Oren Bracha, University of Texas, Austin, has published Owning Ideas: The Intellectual Origins of American Intellectual Property, 1790–1909 (Cambridge University Press, 2016) (Cambridge Historical Studies in American Law and Society). Here from the publisher's website is a description of the book's contents.
Owning Ideas is a comprehensive account of the emergence of the concept of intellectual property in the United States during the long nineteenth century. In the modern information era, intellectual property has become a central economic and cultural phenomenon and an important lever for allocating wealth and power. This book uncovers the intellectual origins of this modern concept of private property in ideas through a close study of its emergence within the two most important areas of this field: patent and copyright. By placing the development of legal concepts within their social context, this study reconstructs the radical transformation of the idea. Our modern notion of owning ideas, it argues, came into being when the ideals of eighteenth-century possessive individualism at the heart of early patent and copyright were subjected to the forces and ideology of late-nineteenth-century corporate liberalism.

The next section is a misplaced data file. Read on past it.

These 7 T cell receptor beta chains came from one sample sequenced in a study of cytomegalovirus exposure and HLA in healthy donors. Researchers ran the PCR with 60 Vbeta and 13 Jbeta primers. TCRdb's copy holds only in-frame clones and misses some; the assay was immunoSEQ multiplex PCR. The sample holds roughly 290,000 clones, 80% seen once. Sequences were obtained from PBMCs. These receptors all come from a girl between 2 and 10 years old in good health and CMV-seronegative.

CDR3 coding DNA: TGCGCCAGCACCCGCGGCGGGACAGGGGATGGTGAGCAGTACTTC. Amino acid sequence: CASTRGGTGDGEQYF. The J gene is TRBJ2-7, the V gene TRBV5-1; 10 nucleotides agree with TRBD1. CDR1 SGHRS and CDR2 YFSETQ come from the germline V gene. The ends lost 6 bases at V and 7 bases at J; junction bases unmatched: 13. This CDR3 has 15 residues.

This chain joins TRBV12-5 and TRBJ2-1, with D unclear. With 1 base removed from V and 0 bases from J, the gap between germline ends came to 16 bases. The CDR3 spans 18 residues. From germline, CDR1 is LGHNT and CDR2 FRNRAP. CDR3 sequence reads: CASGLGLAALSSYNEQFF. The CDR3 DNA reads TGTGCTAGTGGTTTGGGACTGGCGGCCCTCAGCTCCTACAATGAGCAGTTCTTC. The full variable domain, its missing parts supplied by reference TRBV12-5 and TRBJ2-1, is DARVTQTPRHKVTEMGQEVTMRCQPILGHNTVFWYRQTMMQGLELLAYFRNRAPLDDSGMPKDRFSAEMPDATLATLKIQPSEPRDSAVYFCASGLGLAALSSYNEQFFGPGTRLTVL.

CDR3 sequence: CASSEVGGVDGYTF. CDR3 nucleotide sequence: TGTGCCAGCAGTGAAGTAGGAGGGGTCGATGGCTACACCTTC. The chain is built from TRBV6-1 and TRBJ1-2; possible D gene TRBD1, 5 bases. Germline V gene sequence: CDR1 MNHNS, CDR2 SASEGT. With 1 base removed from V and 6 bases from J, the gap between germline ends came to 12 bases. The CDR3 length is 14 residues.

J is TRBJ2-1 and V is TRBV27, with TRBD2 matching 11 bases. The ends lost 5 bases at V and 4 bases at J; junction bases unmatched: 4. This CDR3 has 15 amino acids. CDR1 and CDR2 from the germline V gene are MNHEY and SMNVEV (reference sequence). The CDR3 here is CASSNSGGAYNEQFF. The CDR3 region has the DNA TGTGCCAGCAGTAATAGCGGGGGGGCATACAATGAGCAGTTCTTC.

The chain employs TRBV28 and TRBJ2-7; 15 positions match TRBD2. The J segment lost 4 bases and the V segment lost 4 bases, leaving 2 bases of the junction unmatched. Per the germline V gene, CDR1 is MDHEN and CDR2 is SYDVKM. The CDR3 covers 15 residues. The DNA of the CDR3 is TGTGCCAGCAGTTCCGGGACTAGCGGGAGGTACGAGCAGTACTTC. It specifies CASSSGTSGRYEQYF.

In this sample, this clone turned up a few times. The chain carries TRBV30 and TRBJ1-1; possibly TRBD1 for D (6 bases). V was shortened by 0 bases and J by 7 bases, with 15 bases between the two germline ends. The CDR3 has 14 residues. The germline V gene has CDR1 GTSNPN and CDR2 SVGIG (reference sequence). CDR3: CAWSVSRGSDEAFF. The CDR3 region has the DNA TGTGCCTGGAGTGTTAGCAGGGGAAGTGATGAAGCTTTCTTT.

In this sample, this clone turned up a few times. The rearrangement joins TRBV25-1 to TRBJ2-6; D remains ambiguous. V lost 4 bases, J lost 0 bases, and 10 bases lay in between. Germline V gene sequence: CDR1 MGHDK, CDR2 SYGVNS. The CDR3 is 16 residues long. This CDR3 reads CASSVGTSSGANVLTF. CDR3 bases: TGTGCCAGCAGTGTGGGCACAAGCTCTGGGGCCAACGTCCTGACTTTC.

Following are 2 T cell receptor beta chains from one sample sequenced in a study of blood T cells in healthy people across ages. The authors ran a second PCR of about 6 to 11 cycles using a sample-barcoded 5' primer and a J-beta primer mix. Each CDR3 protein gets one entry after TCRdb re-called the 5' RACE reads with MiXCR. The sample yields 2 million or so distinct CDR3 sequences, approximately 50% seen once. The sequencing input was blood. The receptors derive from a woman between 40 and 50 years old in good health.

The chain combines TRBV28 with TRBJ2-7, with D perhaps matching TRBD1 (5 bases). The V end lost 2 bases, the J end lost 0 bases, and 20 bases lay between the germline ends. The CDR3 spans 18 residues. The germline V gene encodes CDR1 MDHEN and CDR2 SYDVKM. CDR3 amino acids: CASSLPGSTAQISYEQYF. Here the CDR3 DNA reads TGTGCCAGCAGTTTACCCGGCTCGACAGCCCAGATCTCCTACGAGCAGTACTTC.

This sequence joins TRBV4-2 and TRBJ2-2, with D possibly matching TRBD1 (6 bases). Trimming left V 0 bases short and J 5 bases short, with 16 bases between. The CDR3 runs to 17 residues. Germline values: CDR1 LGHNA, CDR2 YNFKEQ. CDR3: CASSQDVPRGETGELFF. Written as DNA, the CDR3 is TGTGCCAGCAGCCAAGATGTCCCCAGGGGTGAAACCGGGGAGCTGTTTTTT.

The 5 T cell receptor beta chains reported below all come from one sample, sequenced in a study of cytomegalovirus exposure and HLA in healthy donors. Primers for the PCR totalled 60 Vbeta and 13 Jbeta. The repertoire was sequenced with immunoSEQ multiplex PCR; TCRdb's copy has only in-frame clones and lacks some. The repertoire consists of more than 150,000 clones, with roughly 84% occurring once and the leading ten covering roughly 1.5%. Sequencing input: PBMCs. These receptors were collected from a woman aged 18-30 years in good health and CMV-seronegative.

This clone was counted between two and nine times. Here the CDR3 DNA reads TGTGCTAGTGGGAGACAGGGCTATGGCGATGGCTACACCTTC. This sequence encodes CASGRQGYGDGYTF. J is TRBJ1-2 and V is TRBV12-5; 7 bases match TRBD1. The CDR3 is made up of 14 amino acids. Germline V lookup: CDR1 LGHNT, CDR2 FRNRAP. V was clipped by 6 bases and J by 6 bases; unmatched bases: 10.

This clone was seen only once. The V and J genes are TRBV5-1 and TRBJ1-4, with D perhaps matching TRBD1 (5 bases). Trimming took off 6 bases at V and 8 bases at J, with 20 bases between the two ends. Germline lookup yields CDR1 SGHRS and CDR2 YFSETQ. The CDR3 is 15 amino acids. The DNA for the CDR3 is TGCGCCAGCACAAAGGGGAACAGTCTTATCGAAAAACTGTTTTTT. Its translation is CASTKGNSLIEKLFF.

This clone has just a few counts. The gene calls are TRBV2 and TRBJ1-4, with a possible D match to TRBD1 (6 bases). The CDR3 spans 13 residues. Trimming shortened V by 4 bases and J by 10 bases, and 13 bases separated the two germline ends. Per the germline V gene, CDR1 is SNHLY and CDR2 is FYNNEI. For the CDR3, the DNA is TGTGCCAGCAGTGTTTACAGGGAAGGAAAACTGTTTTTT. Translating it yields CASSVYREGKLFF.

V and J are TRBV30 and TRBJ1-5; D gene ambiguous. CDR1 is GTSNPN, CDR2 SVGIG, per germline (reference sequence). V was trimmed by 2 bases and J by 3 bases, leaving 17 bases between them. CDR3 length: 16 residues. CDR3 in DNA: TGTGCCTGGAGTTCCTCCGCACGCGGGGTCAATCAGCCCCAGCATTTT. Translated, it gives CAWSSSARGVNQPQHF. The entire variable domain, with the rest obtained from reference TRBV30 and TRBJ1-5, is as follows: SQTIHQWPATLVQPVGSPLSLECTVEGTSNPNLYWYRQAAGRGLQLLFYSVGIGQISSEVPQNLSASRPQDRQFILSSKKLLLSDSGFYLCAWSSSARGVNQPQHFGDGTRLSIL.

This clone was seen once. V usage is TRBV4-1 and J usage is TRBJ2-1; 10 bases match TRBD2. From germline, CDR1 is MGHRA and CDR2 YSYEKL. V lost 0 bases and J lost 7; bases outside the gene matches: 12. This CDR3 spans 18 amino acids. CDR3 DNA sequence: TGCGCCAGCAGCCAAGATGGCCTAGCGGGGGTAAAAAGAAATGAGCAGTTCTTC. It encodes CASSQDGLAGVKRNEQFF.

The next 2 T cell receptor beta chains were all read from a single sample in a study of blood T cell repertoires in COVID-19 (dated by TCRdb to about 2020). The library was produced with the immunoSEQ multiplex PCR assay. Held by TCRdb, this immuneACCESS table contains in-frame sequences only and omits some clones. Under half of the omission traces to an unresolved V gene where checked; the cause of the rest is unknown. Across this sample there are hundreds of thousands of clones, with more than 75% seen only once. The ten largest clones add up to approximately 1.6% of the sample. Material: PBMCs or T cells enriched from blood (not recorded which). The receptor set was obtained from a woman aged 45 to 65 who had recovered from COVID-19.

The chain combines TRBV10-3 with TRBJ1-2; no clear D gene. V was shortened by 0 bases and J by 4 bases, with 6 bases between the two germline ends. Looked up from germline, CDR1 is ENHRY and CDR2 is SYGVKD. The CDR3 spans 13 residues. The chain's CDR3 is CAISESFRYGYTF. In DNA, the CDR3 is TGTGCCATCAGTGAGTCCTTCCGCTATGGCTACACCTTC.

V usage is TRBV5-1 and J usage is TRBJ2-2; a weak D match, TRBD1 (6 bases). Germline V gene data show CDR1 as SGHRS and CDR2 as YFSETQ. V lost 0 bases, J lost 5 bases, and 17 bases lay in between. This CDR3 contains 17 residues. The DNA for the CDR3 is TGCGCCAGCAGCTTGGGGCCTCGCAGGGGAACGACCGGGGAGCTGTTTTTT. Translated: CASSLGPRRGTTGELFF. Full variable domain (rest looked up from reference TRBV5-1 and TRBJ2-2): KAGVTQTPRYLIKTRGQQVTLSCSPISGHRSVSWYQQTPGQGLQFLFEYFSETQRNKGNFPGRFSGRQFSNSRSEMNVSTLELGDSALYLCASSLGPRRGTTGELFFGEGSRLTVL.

Fills a gap in the literature by investigating the ideas of American patent and copyright in their formative period in history
The examination of both patent and copyright ideas allows for a comparative dimension to the discussion, exploring elements of divergence and convergence between these two major fields
Functions as a legal-intellectual history which is sensitive to social context